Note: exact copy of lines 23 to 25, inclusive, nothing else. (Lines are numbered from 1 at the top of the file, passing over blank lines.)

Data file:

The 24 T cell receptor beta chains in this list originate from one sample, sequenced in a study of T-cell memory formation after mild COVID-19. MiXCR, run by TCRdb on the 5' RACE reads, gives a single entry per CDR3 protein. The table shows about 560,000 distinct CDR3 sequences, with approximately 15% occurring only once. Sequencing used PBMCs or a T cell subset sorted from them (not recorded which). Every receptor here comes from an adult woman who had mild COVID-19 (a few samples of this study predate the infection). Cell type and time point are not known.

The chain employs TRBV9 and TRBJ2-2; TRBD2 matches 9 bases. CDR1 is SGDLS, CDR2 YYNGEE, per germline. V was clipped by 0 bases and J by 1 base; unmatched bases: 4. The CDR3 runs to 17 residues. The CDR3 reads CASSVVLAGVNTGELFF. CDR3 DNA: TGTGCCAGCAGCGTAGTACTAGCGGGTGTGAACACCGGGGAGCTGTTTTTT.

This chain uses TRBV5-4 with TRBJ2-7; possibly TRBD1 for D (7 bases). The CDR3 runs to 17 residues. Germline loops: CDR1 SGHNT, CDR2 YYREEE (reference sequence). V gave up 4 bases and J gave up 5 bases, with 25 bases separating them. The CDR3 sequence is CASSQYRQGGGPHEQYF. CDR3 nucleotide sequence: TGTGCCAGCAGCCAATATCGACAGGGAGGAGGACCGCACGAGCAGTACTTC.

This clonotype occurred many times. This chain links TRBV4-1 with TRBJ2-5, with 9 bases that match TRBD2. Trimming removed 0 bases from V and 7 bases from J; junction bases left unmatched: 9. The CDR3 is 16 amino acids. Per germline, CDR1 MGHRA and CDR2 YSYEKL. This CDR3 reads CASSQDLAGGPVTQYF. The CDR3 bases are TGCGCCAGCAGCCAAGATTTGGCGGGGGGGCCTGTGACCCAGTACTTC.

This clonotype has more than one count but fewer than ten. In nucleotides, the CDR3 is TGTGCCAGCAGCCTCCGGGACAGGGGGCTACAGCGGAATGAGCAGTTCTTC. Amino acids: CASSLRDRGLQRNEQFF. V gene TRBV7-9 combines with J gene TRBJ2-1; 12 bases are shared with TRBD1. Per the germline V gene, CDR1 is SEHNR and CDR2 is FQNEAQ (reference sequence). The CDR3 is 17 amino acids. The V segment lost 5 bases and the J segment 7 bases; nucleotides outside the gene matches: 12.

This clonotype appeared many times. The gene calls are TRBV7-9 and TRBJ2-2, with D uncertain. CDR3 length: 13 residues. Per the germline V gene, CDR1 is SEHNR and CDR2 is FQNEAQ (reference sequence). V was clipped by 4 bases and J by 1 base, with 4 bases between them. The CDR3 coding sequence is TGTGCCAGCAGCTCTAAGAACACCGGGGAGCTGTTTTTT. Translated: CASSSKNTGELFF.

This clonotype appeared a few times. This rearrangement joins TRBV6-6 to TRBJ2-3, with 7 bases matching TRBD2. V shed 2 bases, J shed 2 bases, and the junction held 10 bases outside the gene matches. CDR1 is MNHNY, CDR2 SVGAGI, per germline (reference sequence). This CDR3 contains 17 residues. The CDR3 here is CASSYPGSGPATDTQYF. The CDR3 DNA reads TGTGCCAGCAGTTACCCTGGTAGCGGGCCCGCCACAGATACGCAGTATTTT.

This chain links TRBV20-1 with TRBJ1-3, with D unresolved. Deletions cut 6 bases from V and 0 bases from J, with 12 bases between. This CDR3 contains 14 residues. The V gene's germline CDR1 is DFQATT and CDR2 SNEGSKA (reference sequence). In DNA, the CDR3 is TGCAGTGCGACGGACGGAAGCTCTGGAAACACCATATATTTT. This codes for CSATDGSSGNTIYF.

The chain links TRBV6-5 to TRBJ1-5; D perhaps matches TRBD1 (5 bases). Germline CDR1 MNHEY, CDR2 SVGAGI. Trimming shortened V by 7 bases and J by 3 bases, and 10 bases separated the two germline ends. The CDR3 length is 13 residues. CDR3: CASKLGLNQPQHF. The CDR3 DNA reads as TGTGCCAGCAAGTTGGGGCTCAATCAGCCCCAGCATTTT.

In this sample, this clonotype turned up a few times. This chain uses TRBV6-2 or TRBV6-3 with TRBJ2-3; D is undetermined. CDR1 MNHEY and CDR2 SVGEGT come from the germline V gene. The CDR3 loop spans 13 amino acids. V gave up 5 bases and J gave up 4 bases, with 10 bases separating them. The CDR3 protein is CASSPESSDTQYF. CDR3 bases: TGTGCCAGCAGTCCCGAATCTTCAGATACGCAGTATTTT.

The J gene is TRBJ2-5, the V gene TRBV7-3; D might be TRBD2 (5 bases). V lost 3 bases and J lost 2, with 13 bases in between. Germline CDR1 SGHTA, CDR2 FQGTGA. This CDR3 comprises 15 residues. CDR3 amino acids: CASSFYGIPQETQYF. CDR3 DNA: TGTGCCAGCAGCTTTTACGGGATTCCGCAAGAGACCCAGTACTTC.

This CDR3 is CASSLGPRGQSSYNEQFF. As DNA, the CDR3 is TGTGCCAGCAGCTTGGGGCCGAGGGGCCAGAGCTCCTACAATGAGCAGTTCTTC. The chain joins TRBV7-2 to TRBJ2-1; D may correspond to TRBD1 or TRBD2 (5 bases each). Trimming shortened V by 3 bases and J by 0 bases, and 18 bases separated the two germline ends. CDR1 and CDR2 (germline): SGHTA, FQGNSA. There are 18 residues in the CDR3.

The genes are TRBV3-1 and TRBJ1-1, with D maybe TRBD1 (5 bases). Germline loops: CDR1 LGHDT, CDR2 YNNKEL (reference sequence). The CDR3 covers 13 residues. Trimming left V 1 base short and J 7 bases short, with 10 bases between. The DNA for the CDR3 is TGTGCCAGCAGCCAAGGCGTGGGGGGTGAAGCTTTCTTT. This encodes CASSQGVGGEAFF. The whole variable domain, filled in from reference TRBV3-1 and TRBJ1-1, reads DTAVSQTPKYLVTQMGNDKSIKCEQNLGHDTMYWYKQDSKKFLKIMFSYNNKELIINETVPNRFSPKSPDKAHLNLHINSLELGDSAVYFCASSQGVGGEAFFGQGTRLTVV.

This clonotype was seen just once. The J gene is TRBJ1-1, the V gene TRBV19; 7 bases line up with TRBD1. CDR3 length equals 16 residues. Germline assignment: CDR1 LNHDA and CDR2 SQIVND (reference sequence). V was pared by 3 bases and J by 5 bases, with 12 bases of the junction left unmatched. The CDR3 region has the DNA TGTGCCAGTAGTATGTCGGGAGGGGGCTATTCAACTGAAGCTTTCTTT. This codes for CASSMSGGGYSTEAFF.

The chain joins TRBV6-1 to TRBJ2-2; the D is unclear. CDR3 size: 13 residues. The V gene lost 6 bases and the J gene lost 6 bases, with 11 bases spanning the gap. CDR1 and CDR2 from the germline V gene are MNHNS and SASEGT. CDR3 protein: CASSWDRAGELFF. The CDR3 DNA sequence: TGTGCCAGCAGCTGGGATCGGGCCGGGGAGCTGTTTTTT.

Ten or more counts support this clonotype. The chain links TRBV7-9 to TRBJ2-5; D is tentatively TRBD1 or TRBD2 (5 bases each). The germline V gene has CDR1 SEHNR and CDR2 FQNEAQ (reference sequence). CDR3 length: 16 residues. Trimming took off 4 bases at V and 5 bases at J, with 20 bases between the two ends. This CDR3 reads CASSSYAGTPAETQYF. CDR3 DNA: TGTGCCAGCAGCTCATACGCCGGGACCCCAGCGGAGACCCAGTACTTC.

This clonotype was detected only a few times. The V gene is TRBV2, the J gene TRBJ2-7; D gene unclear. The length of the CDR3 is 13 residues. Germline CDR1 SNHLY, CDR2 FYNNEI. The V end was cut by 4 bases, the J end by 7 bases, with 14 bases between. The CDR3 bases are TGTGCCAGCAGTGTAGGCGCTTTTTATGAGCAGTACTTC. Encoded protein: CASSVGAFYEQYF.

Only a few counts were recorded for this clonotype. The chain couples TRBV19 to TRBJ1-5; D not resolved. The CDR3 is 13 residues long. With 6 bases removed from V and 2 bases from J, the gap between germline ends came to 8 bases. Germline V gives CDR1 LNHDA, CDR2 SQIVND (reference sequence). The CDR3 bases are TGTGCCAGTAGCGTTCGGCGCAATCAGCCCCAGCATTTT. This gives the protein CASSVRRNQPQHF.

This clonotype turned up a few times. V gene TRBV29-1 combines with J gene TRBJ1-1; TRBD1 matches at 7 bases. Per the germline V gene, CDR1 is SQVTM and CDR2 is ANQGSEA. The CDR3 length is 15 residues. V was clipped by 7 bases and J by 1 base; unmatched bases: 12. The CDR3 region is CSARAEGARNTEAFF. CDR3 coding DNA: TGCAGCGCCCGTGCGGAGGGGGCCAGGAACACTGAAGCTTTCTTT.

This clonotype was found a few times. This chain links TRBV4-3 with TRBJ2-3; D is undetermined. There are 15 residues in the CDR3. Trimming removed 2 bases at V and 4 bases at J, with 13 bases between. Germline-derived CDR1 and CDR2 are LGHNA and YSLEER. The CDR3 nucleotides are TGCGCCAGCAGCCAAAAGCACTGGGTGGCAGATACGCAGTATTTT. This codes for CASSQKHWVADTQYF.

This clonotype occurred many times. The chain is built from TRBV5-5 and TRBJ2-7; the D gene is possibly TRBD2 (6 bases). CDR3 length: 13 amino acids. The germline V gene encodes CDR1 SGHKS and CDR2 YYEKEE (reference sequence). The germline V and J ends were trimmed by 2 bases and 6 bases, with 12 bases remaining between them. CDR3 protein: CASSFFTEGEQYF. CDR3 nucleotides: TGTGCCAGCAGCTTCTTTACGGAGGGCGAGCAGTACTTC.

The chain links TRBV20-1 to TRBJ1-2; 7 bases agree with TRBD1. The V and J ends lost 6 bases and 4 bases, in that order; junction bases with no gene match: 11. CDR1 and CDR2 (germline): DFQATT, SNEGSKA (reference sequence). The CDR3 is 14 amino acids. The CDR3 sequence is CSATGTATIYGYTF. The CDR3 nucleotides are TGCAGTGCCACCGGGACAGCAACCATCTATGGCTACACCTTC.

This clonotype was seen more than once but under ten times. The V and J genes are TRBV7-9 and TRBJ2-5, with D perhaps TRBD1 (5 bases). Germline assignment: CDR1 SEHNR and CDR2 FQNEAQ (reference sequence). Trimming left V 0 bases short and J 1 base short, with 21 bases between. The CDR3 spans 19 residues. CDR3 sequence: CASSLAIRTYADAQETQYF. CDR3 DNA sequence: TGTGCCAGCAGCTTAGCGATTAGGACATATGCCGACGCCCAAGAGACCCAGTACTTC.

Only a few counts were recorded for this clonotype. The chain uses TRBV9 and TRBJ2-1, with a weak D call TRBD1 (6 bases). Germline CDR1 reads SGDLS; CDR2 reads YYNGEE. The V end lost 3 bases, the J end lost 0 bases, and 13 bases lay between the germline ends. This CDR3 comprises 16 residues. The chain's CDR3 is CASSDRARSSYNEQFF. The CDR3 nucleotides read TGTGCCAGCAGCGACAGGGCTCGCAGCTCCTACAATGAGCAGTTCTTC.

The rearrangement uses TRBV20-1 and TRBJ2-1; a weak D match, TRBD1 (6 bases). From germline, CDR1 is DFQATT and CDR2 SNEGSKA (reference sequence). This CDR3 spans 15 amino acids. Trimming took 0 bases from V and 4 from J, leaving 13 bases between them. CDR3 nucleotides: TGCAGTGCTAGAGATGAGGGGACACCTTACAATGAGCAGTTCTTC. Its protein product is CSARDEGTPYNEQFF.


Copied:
This clonotype was seen more than once but under ten times. The V and J genes are TRBV7-9 and TRBJ2-5, with D perhaps TRBD1 (5 bases). Germline assignment: CDR1 SEHNR and CDR2 FQNEAQ (reference sequence). Trimming left V 0 bases short and J 1 base short, with 21 bases between. The CDR3 spans 19 residues. CDR3 sequence: CASSLAIRTYADAQETQYF. CDR3 DNA sequence: TGTGCCAGCAGCTTAGCGATTAGGACATATGCCGACGCCCAAGAGACCCAGTACTTC.

Only a few counts were recorded for this clonotype. The chain uses TRBV9 and TRBJ2-1, with a weak D call TRBD1 (6 bases). Germline CDR1 reads SGDLS; CDR2 reads YYNGEE. The V end lost 3 bases, the J end lost 0 bases, and 13 bases lay between the germline ends. This CDR3 comprises 16 residues. The chain's CDR3 is CASSDRARSSYNEQFF. The CDR3 nucleotides read TGTGCCAGCAGCGACAGGGCTCGCAGCTCCTACAATGAGCAGTTCTTC.

The rearrangement uses TRBV20-1 and TRBJ2-1; a weak D match, TRBD1 (6 bases). From germline, CDR1 is DFQATT and CDR2 SNEGSKA (reference sequence). This CDR3 spans 15 amino acids. Trimming took 0 bases from V and 4 from J, leaving 13 bases between them. CDR3 nucleotides: TGCAGTGCTAGAGATGAGGGGACACCTTACAATGAGCAGTTCTTC. Its protein product is CSARDEGTPYNEQFF.